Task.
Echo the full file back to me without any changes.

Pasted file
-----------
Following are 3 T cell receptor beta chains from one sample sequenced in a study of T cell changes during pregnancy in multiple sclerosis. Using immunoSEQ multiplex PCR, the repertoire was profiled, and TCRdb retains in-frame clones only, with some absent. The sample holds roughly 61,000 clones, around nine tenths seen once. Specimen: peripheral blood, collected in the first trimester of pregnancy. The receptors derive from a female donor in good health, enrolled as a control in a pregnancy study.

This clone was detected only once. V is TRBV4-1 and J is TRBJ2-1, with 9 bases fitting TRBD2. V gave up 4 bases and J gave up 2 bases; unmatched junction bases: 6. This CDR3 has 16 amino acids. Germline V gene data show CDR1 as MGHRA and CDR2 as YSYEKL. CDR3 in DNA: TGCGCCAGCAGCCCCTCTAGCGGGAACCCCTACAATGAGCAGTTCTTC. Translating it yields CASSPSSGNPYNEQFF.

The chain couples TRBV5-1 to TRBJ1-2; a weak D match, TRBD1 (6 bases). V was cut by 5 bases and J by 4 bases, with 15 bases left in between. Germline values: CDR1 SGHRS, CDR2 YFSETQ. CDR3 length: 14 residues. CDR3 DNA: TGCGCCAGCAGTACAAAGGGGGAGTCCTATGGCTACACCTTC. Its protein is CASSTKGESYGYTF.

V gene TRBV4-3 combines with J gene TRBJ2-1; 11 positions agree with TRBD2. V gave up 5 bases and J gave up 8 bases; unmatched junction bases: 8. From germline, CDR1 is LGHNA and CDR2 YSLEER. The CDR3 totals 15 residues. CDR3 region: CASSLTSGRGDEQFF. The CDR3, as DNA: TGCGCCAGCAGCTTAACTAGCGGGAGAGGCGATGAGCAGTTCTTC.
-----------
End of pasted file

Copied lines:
Following are 3 T cell receptor beta chains from one sample sequenced in a study of T cell changes during pregnancy in multiple sclerosis. Using immunoSEQ multiplex PCR, the repertoire was profiled, and TCRdb retains in-frame clones only, with some absent. The sample holds roughly 61,000 clones, around nine tenths seen once. Specimen: peripheral blood, collected in the first trimester of pregnancy. The receptors derive from a female donor in good health, enrolled as a control in a pregnancy study.

This clone was detected only once. V is TRBV4-1 and J is TRBJ2-1, with 9 bases fitting TRBD2. V gave up 4 bases and J gave up 2 bases; unmatched junction bases: 6. This CDR3 has 16 amino acids. Germline V gene data show CDR1 as MGHRA and CDR2 as YSYEKL. CDR3 in DNA: TGCGCCAGCAGCCCCTCTAGCGGGAACCCCTACAATGAGCAGTTCTTC. Translating it yields CASSPSSGNPYNEQFF.

The chain couples TRBV5-1 to TRBJ1-2; a weak D match, TRBD1 (6 bases). V was cut by 5 bases and J by 4 bases, with 15 bases left in between. Germline values: CDR1 SGHRS, CDR2 YFSETQ. CDR3 length: 14 residues. CDR3 DNA: TGCGCCAGCAGTACAAAGGGGGAGTCCTATGGCTACACCTTC. Its protein is CASSTKGESYGYTF.

V gene TRBV4-3 combines with J gene TRBJ2-1; 11 positions agree with TRBD2. V gave up 5 bases and J gave up 8 bases; unmatched junction bases: 8. From germline, CDR1 is LGHNA and CDR2 YSLEER. The CDR3 totals 15 residues. CDR3 region: CASSLTSGRGDEQFF. The CDR3, as DNA: TGCGCCAGCAGCTTAACTAGCGGGAGAGGCGATGAGCAGTTCTTC.